The library sector is now facing increasing competition from the convenience of bookshops and online stores when it comes to attracting this audience – one in four people who described themselves as ‘lapsed’ or non-users cite this as their
What do the public want from libraries? Full research report iii main reason for not using public libraries today. On the positive side, it is likely that there is a large group of people who might potentially be attracted to libraries: the Taking Part survey 2008/09 found that 38% of respondents had not used a library in the previous 12 months but still read for pleasure1 . Nevertheless, no matter what libraries do, they won’t be for everyone. Our survey found that around 11% of respondents who are not current library users simply “don’t like reading” and our qualitative research found that some people could never see themselves using libraries.
It’s difficult from current data to estimate the size of the group who are unlikely ever to be attracted to libraries, so further audience segmentation research might be helpful in future. It’s not as simple as users and non-users When thinking about library audiences, we often talk about ‘users’, ‘non-users’ and sometimes, ‘lapsed users’ (those who once used libraries but no longer do). But in reality the picture is more complex. In our research, we found that the distinction between these groups is sometimes blurred: there is variation within the groups, some overlap between them, and people can move from one group to another.
It seems common for people to dip in and out of using libraries over their adult lives, and reasons for this vary. Our qualitative research showed that amongst those who used to be library members, but had not visited for at least a year, there were: • People who use libraries occasionally or sporadically for specific purposes, but don’t really consider themselves library users.
• People who used to be regular library users, but stopped because they couldn’t find what they wanted. Their primary issue was the limitation of the range or choice of books. • People whose circumstances had changed, making it more difficult or less convenient for them to go to libraries - for example, moving home or job. • People whose life stage had changed, removing the ‘need’ for libraries - such as stopping studying or entering full-time work. On the other hand, common trigger points for starting to use libraries (again) include taking up study, entering unemployment, having children or retiring.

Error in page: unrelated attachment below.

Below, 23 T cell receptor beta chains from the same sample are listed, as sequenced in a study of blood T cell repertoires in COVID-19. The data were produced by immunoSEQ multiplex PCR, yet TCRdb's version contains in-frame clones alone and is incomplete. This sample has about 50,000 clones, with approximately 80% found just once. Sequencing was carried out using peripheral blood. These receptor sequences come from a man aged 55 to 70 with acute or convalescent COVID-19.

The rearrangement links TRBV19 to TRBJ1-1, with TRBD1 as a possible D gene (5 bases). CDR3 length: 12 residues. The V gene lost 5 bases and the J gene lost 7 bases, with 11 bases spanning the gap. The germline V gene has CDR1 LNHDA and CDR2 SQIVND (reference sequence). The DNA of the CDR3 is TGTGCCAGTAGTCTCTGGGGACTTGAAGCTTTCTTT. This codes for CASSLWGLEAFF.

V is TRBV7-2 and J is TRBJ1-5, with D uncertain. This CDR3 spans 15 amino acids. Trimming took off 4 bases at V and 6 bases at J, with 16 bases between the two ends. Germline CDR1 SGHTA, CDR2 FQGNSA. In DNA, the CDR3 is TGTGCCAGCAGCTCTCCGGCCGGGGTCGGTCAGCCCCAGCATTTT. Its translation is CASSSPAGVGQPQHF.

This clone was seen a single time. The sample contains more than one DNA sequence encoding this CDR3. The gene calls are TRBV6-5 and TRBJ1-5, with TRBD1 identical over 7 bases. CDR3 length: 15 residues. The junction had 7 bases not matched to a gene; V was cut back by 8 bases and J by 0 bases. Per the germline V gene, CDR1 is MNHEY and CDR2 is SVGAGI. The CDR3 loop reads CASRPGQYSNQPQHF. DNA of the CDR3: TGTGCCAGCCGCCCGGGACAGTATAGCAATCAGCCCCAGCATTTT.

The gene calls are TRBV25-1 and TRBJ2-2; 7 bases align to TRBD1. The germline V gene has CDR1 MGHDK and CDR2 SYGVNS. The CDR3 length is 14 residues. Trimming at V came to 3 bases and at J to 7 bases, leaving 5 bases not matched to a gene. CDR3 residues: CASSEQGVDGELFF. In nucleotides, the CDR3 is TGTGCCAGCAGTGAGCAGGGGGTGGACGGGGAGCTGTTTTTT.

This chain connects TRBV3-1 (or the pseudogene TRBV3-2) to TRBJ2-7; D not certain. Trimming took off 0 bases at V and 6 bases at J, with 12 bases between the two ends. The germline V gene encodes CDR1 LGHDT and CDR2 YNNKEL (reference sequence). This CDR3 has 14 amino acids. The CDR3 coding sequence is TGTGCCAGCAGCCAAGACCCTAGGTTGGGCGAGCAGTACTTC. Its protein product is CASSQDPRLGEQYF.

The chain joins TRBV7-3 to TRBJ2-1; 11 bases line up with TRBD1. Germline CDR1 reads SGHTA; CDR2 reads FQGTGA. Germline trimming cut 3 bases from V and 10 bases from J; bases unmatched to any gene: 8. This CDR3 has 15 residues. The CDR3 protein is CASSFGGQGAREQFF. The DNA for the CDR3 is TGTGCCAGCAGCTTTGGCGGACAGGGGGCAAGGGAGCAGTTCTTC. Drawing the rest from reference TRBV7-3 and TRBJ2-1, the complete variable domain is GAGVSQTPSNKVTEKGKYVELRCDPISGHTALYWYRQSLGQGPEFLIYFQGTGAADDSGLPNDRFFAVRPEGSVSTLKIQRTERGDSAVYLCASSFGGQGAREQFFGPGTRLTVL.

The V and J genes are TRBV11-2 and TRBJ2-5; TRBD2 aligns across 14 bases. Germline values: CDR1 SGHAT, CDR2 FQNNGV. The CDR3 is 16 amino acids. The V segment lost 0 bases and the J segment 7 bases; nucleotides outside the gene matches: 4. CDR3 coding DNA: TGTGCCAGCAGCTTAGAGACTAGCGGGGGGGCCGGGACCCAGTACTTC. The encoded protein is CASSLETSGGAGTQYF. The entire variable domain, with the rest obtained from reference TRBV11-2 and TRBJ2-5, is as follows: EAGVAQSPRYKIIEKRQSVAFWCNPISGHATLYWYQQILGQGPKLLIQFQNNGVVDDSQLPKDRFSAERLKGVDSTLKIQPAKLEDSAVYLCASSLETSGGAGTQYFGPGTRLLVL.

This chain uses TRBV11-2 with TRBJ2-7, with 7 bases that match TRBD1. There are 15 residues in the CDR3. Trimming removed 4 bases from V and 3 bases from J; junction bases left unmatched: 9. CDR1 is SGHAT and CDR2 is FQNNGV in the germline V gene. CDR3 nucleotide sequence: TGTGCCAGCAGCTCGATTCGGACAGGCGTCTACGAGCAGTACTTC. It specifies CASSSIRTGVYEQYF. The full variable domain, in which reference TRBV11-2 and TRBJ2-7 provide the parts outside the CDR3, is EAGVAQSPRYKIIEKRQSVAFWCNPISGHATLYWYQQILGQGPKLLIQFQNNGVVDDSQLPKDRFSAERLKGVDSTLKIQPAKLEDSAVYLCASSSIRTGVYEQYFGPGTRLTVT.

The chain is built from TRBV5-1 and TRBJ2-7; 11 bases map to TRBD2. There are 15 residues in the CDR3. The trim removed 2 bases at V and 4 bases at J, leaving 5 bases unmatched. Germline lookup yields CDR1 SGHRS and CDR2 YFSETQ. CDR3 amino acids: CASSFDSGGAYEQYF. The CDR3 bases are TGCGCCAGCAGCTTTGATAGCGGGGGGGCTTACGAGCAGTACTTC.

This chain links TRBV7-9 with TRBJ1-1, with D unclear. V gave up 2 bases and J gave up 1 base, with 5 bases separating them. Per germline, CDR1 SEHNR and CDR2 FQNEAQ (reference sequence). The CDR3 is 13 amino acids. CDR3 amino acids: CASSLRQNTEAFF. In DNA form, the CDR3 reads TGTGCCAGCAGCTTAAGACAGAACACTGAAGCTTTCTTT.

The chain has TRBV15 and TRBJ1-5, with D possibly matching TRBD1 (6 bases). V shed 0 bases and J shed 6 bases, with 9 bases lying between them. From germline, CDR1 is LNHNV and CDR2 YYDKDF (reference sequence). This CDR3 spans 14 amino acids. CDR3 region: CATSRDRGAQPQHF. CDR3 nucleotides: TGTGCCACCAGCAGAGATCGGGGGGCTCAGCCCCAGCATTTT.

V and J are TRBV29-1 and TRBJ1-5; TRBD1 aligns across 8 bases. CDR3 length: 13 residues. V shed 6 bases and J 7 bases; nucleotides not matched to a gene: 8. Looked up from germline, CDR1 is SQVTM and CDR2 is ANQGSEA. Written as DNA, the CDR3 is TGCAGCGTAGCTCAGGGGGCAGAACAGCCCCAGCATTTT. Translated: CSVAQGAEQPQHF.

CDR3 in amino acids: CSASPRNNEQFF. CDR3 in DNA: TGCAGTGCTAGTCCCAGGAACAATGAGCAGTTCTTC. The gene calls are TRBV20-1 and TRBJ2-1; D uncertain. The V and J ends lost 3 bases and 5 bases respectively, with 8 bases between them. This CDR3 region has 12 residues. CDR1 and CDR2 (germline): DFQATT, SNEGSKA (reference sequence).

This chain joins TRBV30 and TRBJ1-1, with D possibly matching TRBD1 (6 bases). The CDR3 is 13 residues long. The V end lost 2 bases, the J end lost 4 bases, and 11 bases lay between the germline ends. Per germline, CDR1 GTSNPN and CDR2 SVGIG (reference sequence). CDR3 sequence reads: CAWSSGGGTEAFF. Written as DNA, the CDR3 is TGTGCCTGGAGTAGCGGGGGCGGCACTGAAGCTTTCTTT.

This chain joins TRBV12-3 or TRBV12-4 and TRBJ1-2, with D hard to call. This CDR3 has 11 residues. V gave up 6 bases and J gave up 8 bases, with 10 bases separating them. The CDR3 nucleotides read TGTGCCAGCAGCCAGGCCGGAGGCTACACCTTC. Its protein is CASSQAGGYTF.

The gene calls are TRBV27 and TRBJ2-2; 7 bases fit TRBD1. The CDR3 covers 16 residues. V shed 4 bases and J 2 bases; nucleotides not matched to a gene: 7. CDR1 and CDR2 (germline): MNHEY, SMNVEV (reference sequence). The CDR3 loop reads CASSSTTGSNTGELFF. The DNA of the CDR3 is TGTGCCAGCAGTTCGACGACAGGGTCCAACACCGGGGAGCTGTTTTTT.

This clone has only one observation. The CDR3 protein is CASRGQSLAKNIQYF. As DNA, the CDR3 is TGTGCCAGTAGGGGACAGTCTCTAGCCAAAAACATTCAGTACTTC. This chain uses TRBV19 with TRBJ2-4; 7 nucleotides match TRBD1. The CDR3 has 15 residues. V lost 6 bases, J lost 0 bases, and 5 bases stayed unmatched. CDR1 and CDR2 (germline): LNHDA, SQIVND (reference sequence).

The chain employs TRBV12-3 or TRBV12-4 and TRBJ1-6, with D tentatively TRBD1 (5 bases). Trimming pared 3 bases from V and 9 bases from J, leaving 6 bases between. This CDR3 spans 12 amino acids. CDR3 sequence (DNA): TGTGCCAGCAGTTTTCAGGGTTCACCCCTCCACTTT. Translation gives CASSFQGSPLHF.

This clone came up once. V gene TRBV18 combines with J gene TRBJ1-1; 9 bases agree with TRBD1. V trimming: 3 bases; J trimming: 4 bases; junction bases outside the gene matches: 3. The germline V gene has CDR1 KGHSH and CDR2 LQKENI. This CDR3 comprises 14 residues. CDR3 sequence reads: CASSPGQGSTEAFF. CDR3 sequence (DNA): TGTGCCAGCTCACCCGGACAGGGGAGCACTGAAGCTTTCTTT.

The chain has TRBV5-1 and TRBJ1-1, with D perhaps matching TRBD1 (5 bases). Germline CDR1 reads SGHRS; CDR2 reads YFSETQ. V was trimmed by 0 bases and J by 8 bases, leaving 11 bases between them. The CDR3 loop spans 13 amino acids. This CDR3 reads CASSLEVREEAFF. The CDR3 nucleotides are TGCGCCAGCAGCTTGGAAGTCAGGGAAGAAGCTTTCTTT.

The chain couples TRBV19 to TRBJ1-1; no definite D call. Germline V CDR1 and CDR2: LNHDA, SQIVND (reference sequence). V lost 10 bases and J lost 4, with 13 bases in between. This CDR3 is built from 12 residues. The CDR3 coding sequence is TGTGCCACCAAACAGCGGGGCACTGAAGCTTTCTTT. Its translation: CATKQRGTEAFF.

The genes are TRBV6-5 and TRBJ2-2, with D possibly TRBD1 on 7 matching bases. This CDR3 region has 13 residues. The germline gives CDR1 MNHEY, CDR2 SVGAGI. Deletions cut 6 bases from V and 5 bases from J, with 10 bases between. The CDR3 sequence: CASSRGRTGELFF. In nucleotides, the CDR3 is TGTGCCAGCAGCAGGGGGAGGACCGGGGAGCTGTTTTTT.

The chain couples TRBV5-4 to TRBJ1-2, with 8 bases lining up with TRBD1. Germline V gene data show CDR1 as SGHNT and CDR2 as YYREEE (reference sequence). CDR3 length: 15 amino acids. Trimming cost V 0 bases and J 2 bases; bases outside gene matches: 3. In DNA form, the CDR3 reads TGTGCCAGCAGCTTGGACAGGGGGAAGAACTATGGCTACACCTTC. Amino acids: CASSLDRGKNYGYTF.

1 Data from Taking Part Survey, Department for Culture, Media and Sport, 2008/09, accessed via Netquest http://www.culture.gov.uk/what_we_do/research_and_statistics/6762.aspx
What do the public want from libraries? Full research report iv So, what do the public want from libraries? A clear message from the research is that the public see libraries’ core purpose as being about reading, learning (particularly children’s education) and finding information. Some of the newer services that libraries have oriented towards have become well established, for example, computers and children’s activities. People value a good customer experience, and are relatively intolerant of poor service. We found that the key ingredients of a good experience are: • A good range and choice of books.
• Friendly and knowledgeable staff. • A pleasant library environment. Satisfaction with library staff is high amongst users. But both users and non-users often expressed concern about books being “squeezed out” for other services. Current users, and some lapsed users, would like the book offer to be better (although not everyone wants the same: some users would like to see more “bestsellers”, and others want “quality reads”). In terms of service developments, there was wide support for coffee shops in libraries (although not all groups were keen), suggesting that these fit with public perceptions of what libraries are for.
Longer opening hours and more activities for children and families were also widely supported.
Figure 1: What would encourage you to use libraries more often? Current users (base: 631) Lapsed users (base: 308) Non-users (base: 162) Coffee shop on site (31%) Coffee shop on site (35%) Coffee shop on site (30%) Longer opening hours (29%) Longer opening hours (27%) Children’s activities (26%) Children’s activities (28%) Children’s activities (26%) Improving the IT offer (18%) Range/quality of books (27%) Improving the IT offer (20%) Specialist services (18%) Being able to reserve or renew books online (19%) Better information on what libraries offer (19%) Classes for adults (15%) Source: Ipsos MORI.
Respondents were read a list of options and asked to say which two or three would most encourage them to make more use of libraries.
A mix of different types of libraries is also valued. The research suggested clearly that smaller, local libraries are important for many current users, particularly older people. Accessibility, cost of transport and parking, and the more ‘impersonal’ nature of some larger libraries were given as reasons preferring smaller libraries.
What do the public want from libraries? Full research report v More communication is needed Most people understand the core service offer (book borrowing and access to computers and the Internet). Many are aware of other services, but most are not aware of the full range of what is on offer.
Low awareness is probably not the main cause of non-usage in most cases, but contributes to it alongside other factors. Non-users may “forget that the library is there”; those who haven’t used a library for some time might not know what the service is like these days.